Massa is confident.

“There is a good chance that I will stay at Ferrari,” he told Italy’s Sky Sport 24. “Are my chances good? I certainly think so. I am rather confident in that respect.

“I think a decision will be reached within a short matter of time,” added Massa.


Hamilton to Mercedes: more questions than answers

This morning it was finally confirmed that Lewis Hamilton would move to Mercedes-Benz AMG, leaving the McLaren stable which has nurtured him since a young age. The motivation for the move is thought to be multi-faceted, but include Hamilton’s concerns over salary and sponsorship, both personal and team. The Anglo-German team will pay Hamilton a similar amount to what he has been paid in recent years by McLaren, but will leave scope for the Englishman to shape his own brand image.

On a purely sporting level, however, the motivation for the switch is unclear – and many questions have been raised. Wnat kinds of guarantees – if any – has Hamilton been given about Mercedes, particularly with regard to its continued presence in the sport and its performance levels? On the latter point one might hazard there could be a performance clause in the contract, perhaps specifying that the team will be in a position to challenge for the championship in 2014. These kinds of promises – if indeed they have been made – are rarely kept, because the premise is false. They simply cannot promise that, because it is impossible to envisage a car’s speed relative to its as yet non-existent rivals.

Like McLaren, for instance. What makes Hamilton think that Brackley’s prospects are better than Woking’s? While both teams (in shape if not in name) are relatively recent championship winners, car performance is notoriously fickle and difficult to predict one year to the next. Hamilton may have had some justification in looking elsewhere when the MP4-26 started to lag in the mid-early season, but since, McLaren’s famed ability to develop a car mid-season has brought it right back to the front. Mercedes, despite fanfare in the off season, have won once. They do not look like winning again at the moment. But worse: will the decision also have harmed Hamilton’s prospects for this year’s championship? Martin Brundle on Twitter opines that Hamilton will have to be ‘excommunicated’ from any developments, which probably won’t help. Even if the championship is a long shot, the Englishman is still in it – this year. He may look back with a great deal of regret.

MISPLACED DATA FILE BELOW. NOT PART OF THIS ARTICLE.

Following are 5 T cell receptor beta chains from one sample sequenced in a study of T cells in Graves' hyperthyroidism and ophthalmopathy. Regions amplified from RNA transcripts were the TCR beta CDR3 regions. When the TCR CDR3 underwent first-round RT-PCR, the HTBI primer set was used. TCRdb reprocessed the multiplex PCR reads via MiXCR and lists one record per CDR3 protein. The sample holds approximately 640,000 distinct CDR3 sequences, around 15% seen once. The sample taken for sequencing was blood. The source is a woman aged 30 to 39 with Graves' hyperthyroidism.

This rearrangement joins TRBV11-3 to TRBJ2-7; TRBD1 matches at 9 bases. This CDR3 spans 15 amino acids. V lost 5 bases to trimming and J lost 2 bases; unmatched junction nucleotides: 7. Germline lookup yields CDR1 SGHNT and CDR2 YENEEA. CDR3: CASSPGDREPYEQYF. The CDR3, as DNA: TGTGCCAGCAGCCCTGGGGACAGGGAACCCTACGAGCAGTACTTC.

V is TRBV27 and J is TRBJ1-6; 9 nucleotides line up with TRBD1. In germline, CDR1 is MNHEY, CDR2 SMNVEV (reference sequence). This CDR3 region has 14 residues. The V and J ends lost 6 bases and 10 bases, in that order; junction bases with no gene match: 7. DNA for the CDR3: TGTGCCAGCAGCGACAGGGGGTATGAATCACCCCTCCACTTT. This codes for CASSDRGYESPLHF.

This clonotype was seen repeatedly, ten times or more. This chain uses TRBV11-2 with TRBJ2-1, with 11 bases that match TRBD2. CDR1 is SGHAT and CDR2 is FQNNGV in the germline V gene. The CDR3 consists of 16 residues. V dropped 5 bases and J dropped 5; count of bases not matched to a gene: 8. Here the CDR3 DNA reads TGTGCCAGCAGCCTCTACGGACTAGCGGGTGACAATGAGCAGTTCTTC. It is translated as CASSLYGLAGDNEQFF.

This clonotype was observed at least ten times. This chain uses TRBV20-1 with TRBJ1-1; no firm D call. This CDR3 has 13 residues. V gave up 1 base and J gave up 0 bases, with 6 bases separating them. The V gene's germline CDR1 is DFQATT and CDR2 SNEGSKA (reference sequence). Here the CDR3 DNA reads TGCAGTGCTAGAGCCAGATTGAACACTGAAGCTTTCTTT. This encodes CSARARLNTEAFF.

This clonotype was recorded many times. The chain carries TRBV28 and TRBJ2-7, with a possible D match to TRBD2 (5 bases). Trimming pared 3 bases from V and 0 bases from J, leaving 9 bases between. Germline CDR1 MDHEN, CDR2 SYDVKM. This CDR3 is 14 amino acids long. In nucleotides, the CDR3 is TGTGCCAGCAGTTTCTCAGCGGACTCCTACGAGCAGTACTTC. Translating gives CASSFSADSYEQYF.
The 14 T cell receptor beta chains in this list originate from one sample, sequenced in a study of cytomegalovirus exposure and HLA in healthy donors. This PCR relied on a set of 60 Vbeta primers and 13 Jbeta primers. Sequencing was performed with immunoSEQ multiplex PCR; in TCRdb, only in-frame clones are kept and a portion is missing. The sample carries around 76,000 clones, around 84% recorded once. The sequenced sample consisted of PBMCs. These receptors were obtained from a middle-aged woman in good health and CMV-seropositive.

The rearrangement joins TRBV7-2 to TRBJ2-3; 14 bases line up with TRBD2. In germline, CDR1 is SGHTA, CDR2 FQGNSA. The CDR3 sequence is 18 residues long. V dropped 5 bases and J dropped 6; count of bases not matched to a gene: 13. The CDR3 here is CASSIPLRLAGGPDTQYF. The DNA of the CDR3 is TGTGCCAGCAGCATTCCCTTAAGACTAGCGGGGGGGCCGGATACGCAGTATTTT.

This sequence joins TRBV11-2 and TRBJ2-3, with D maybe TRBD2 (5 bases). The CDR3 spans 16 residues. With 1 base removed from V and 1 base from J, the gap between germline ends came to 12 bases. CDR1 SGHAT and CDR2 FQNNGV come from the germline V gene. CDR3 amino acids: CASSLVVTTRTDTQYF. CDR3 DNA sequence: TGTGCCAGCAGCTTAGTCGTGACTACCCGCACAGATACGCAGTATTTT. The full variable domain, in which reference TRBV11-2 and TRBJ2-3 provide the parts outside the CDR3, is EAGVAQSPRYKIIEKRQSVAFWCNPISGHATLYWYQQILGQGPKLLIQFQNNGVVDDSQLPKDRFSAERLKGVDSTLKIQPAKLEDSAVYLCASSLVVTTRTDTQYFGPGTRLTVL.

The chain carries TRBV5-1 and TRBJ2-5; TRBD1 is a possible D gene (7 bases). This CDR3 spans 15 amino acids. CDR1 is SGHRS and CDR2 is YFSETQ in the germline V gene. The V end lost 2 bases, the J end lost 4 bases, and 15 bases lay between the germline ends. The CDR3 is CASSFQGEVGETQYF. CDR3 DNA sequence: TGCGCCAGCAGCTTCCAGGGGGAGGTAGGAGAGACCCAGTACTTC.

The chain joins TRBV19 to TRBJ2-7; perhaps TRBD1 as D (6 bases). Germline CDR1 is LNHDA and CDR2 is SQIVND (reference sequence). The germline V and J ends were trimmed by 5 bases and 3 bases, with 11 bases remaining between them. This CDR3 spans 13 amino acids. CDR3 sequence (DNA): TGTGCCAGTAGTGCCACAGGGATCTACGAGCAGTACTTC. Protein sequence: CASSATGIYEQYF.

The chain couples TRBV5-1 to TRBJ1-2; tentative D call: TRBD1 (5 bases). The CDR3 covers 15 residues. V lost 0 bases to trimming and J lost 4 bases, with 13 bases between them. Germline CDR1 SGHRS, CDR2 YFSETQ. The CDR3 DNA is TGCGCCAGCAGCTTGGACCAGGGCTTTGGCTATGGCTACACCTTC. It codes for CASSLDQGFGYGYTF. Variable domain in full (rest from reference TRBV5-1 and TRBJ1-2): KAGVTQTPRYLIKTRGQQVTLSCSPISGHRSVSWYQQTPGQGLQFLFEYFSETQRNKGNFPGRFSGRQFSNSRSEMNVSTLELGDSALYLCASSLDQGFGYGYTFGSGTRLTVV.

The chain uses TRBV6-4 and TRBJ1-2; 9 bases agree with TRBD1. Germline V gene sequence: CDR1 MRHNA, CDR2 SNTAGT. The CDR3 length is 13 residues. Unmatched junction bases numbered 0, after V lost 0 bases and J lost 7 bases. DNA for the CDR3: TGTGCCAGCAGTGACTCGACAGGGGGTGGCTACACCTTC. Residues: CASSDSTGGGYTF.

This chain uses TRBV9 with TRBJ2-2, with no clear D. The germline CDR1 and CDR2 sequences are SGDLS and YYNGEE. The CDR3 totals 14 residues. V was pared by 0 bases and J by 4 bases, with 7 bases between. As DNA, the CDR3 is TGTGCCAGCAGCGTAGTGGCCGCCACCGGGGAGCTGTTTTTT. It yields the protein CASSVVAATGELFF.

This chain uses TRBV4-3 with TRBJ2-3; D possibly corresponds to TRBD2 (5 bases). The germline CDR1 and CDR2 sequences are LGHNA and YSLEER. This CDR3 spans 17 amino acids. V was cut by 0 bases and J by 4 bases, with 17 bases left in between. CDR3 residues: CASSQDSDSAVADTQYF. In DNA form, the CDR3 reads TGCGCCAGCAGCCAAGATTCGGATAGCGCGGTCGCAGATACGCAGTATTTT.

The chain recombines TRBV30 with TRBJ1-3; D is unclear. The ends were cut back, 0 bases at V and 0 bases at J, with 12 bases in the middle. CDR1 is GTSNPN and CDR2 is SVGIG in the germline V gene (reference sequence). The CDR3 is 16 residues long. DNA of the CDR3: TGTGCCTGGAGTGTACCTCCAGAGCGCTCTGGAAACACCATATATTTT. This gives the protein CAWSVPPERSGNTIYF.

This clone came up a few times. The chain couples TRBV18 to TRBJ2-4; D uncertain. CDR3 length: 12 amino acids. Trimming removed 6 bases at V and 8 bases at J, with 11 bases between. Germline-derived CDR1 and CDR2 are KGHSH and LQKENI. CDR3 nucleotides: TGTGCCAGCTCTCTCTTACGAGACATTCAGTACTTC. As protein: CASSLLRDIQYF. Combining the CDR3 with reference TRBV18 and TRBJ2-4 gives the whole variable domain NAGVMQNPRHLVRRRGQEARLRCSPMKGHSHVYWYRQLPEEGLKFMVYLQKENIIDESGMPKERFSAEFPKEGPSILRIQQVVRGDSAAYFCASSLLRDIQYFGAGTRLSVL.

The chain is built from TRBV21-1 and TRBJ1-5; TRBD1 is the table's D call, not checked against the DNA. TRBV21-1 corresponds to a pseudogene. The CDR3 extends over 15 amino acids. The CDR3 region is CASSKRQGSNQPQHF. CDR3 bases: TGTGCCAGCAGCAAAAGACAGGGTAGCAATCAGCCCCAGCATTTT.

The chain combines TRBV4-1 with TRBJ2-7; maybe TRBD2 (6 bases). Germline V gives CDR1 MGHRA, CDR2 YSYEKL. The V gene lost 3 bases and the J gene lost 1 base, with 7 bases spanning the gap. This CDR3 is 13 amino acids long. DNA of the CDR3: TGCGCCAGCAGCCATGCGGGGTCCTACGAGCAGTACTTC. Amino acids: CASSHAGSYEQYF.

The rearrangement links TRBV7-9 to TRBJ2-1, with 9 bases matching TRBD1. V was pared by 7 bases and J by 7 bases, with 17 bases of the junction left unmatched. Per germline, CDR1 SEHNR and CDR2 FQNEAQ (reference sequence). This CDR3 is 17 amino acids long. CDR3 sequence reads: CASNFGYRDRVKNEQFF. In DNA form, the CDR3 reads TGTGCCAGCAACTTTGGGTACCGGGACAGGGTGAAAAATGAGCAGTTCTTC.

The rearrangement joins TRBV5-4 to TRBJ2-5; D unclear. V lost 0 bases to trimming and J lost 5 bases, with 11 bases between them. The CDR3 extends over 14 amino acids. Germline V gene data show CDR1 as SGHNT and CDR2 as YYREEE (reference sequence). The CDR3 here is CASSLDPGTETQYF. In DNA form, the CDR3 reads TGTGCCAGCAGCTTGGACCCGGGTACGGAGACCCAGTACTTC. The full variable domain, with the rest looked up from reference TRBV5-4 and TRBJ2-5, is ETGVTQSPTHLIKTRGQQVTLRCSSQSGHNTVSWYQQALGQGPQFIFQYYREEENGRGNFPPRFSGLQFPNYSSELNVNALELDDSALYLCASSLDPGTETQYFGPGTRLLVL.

And then there’s what Hamilton will find even if he does get a quick car. Nico Rosberg is a race-winner; he has consistently had the bragging rights over one of the greatest drivers ever (who perhaps isn’t that much worse than he used to be). Will Hamilton be undisputed number one? Might Rosberg’s working relationship with the team not confer an advantage, especially in the short term? Might the team then resent the newcomer if he demands favouritism but is initially slower?

Many wags hold that Hamilton’s only weakness is his temperament. One imagines a nasty situation where nothing goes right for him on track, with a lack of competitiveness and a string of retirements all he has to boast from a year at Mercedes, and his motivation saps completely. Of course, all the smiles and celebrations at the moments gleam with new-marriage optimism, but until some of these questions are answered, Hamilton is entitled to look forward with some trepidation.

Schumacher might not return to retirement

Michael Schumacher may not be returning to retirement.

Much like in 2006, when Ferrari replaced him with Kimi Raikkonen, the seven time world champion has now been elbowed out at Mercedes to make room for Lewis Hamilton. Some expect the 43-year-old to now return to retirement, or take up a job offer on Mercedes’ management side.

But Schumacher has also been linked with Sauber, whose Sergio Perez will move to McLaren next year to replace Hamilton. Schumacher’s manager Sabine Kehm was spotted in conversation with Sauber chiefs Peter Sauber and Monisha Kaltenborn recently.

“I don’t want to give him (Schumacher) advice, as I sure he will consider his future carefully and calmly. We will see what he decides,” said Niki Lauda.

The fact Lauda is not simply wishing Schumacher well for his retirement is significant, as the Austrian legend is set to join Mercedes as non-executive chairman.

“I don’t know the details,” the triple world champion told SID news agency, “but generally I don’t think he is too old for Formula One. His comeback was surely not as good as he imagined, but in those three years he never had a really fast and reliable car.”